Certain services are vital to musicians. These services include a place to host videos, audio streaming, downloads, email, Facebook, GooglePlus, Twitter, a blog, merchandise, an RSS feed etc. A band or artist website is considered a must but as I am still in my infancy as an artist, I am still in the design phase, and haven't gone live yet.

With this list, Google has a big hand in many of the essentials. YouTube is THE video hosting site, what else do we have that will be accessible, get viewers, and will tie in to other services such as ReverbNation. GooglePlus is a social media tool competing with Facebook and MySpace, can an artist afford to ignore it? Until I get my website complete and live! gMail is one service that I have been using. Then we get into the linking aspects. All my social sites are tied together with permissions.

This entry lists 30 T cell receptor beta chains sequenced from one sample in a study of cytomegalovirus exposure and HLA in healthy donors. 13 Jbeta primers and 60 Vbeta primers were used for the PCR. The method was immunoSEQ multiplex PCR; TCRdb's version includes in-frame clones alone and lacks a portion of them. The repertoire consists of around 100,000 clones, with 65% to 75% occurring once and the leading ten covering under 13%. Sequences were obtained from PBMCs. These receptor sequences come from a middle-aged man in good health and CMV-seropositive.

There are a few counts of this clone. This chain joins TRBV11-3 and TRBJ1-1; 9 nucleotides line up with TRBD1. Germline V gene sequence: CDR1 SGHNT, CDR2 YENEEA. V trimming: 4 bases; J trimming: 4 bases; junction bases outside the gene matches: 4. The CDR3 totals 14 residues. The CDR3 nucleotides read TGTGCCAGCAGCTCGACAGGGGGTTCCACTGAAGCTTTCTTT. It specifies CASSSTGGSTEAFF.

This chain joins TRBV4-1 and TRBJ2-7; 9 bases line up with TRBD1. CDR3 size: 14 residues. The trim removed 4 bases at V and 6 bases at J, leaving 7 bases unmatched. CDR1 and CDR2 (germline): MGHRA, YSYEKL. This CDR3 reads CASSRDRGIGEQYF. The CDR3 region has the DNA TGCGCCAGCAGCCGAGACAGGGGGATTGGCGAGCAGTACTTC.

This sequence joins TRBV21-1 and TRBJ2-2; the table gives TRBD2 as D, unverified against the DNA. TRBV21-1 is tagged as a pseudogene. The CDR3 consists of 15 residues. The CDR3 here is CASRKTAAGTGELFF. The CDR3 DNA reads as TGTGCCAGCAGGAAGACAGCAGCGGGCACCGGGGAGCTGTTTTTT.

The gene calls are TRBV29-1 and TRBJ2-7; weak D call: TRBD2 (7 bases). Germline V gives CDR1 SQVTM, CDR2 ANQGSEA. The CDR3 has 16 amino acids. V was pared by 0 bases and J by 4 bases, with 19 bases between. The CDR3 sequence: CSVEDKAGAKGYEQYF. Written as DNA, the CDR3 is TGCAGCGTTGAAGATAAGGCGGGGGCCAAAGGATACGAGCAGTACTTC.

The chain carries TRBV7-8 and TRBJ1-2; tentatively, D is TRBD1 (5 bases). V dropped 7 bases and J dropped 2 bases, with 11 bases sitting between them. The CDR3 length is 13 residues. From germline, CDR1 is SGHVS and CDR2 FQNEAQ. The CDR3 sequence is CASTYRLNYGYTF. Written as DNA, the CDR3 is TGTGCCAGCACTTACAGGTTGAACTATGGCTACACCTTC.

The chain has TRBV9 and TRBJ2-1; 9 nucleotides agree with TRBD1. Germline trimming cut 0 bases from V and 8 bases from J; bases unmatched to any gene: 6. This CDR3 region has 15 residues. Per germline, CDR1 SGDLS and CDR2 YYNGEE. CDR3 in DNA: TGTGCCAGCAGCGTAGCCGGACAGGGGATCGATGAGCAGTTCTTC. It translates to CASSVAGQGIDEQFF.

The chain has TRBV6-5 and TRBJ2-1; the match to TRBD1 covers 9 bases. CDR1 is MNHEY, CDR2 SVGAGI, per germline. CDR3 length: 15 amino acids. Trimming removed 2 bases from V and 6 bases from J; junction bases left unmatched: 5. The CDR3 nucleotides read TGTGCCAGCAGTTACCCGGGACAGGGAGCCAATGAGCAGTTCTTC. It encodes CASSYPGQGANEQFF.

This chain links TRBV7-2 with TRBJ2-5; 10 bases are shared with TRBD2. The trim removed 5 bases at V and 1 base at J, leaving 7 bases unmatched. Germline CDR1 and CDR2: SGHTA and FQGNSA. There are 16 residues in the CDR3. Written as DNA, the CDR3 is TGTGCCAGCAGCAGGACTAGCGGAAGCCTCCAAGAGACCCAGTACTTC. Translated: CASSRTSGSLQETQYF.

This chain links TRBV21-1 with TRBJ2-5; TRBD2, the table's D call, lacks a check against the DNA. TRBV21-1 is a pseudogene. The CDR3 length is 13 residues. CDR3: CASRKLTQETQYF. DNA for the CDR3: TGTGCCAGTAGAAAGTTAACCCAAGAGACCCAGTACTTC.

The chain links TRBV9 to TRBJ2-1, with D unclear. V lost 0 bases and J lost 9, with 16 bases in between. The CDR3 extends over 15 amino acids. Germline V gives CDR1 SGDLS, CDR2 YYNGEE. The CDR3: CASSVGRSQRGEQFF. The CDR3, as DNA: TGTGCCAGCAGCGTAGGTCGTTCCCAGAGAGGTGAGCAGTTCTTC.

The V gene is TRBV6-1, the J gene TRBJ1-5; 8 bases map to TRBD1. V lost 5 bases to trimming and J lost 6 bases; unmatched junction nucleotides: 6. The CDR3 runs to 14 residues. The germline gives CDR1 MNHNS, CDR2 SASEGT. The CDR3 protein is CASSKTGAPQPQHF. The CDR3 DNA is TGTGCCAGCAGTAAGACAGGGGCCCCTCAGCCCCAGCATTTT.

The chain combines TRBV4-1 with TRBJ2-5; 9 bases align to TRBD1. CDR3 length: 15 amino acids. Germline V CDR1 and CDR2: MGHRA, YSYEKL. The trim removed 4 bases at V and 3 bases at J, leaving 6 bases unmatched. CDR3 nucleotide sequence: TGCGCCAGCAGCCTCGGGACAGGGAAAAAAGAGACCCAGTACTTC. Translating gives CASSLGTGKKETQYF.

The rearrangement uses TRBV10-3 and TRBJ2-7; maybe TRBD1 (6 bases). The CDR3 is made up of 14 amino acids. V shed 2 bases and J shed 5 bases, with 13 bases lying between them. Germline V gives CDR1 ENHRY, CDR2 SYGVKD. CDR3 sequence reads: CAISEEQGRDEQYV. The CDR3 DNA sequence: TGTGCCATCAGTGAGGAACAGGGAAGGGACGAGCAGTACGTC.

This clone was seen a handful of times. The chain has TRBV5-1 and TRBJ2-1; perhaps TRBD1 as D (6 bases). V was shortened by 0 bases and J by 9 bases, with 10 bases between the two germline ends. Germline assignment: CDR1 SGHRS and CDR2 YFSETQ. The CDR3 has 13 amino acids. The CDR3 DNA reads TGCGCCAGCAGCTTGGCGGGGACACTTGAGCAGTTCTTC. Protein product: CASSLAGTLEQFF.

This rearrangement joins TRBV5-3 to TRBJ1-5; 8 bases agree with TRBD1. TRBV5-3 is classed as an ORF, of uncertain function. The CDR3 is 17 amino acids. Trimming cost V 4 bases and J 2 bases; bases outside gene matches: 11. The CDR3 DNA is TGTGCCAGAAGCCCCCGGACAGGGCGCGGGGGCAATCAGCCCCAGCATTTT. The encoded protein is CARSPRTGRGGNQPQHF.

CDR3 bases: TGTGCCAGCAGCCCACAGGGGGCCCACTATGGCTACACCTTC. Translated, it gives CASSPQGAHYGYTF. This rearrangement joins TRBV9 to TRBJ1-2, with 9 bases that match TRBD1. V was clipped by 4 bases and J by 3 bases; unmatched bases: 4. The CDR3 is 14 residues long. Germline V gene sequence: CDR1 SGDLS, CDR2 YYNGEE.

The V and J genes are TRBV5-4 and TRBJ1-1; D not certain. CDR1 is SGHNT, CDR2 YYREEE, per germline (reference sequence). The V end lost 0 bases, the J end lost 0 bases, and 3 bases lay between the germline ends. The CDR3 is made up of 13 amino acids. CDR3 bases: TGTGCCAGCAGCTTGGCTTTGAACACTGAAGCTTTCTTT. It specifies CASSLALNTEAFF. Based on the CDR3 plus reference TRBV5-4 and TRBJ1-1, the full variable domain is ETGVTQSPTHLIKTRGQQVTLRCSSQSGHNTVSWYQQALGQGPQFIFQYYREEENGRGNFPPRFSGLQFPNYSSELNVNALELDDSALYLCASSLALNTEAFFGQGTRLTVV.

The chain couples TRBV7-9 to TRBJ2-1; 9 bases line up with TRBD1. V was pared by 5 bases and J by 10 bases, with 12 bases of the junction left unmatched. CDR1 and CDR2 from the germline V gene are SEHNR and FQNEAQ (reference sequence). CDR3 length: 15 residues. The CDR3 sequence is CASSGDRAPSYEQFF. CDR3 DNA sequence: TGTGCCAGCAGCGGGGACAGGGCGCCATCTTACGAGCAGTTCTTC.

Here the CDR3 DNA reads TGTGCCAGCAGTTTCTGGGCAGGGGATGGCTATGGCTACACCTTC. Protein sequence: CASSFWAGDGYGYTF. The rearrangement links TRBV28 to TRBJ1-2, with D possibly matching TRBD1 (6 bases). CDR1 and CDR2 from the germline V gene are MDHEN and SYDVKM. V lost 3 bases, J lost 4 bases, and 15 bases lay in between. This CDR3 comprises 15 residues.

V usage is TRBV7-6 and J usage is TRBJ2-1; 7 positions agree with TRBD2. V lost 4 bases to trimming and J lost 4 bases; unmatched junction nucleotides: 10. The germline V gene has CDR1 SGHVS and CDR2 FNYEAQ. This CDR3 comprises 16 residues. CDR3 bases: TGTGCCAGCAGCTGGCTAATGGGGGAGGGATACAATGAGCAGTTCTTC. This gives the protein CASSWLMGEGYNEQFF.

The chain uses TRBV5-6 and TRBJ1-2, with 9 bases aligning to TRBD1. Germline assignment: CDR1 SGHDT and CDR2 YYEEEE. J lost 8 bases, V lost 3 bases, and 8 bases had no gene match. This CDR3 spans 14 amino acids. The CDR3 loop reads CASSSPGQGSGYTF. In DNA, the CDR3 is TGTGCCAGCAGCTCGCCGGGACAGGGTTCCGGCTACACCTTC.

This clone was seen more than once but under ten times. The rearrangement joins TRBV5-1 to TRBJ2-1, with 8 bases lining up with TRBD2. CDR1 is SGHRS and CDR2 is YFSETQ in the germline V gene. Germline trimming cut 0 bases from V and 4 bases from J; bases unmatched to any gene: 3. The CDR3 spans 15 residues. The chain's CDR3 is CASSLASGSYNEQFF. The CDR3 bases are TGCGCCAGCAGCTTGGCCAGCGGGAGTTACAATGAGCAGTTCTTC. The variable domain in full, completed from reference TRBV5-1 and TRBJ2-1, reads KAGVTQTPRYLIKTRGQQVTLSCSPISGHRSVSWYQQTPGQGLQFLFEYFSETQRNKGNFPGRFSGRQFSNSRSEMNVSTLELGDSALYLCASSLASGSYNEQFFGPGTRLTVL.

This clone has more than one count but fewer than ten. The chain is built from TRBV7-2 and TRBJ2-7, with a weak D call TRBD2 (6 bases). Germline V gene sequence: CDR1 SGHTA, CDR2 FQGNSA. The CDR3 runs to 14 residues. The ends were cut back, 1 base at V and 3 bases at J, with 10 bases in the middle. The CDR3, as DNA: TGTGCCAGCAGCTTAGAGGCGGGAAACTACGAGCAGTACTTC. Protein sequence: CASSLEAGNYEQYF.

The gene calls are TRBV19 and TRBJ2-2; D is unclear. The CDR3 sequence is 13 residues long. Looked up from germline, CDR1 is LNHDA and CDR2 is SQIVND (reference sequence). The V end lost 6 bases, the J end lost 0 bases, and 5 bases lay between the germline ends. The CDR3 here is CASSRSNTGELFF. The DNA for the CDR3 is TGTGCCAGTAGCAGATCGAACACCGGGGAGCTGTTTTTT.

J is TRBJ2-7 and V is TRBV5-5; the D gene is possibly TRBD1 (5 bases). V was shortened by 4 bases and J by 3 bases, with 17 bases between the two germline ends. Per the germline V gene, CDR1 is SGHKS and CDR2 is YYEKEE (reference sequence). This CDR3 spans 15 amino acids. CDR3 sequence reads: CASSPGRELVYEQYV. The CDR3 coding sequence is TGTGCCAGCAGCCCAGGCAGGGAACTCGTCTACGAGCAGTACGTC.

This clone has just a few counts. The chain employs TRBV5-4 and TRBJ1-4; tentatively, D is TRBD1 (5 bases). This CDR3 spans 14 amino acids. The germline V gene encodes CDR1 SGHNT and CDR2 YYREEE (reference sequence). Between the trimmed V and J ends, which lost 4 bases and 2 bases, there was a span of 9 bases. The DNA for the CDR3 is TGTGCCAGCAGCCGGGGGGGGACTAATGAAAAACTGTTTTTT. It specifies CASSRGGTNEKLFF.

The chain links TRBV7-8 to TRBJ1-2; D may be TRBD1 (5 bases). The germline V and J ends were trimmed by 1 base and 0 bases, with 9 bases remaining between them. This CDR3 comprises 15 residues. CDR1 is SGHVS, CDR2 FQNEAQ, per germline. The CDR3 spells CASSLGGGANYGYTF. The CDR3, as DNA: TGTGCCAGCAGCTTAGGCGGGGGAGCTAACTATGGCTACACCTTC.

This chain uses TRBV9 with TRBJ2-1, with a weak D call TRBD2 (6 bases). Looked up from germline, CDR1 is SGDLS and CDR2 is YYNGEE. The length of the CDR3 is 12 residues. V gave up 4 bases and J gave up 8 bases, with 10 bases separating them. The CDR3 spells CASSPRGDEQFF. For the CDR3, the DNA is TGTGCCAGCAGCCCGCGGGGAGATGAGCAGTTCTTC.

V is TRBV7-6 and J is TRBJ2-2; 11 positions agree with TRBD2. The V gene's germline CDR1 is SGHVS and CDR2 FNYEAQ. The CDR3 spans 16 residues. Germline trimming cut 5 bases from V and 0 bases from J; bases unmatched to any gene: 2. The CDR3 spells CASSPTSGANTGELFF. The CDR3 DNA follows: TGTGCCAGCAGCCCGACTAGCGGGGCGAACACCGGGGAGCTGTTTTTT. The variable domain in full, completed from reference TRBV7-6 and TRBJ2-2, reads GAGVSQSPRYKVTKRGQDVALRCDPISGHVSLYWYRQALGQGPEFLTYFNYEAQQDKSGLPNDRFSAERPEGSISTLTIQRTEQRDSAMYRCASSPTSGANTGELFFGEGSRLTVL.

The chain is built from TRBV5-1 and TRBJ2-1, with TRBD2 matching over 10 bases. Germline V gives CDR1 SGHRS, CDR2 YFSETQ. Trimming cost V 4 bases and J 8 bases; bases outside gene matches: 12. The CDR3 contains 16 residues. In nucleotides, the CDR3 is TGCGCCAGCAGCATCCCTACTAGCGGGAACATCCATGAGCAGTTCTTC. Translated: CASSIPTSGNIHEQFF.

It's time I took a serious look at just how much information I am giving to Google on a daily basis. Things to do: Get a new browser for phone, computer and tv, cancel gmail account, find alternate video host, disconnect permissions with google, cancel google plus, etc, etc, etc.

Big brother doesn't scare me half as much as a corporation deciding to go all out and in public, while nobody stands up to say hell no. It makes me wonder if the Government gets a copy if they look the other way. Like I said, call me paranoid, but information is power, and Google already has enough.

Preparing for the show

I am pretty green when it comes to playing live, so my show at Mentobe Cafe in February is kind of a big deal to me. I really want to do well, both so that I can be invited back or booked at similar venues, but more importantly, to provide solid entertainment for those who make it out to my show.